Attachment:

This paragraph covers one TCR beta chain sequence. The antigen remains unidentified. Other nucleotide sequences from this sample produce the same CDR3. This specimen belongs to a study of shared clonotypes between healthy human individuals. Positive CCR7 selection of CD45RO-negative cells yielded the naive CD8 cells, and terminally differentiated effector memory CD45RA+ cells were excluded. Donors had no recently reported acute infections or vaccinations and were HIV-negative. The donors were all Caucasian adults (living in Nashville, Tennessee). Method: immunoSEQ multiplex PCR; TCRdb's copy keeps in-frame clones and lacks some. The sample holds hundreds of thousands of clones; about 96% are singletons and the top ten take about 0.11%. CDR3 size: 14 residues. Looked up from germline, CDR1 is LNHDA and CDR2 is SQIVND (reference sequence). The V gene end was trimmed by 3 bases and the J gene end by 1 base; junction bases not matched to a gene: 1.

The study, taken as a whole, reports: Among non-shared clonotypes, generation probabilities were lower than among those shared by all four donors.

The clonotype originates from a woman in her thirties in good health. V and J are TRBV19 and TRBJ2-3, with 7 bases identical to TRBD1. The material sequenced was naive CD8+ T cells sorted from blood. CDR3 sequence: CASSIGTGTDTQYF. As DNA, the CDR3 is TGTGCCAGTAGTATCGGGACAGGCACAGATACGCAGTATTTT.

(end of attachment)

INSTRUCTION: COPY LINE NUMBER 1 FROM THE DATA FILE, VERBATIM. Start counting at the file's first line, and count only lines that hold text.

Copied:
This paragraph covers one TCR beta chain sequence. The antigen remains unidentified. Other nucleotide sequences from this sample produce the same CDR3. This specimen belongs to a study of shared clonotypes between healthy human individuals. Positive CCR7 selection of CD45RO-negative cells yielded the naive CD8 cells, and terminally differentiated effector memory CD45RA+ cells were excluded. Donors had no recently reported acute infections or vaccinations and were HIV-negative. The donors were all Caucasian adults (living in Nashville, Tennessee). Method: immunoSEQ multiplex PCR; TCRdb's copy keeps in-frame clones and lacks some. The sample holds hundreds of thousands of clones; about 96% are singletons and the top ten take about 0.11%. CDR3 size: 14 residues. Looked up from germline, CDR1 is LNHDA and CDR2 is SQIVND (reference sequence). The V gene end was trimmed by 3 bases and the J gene end by 1 base; junction bases not matched to a gene: 1.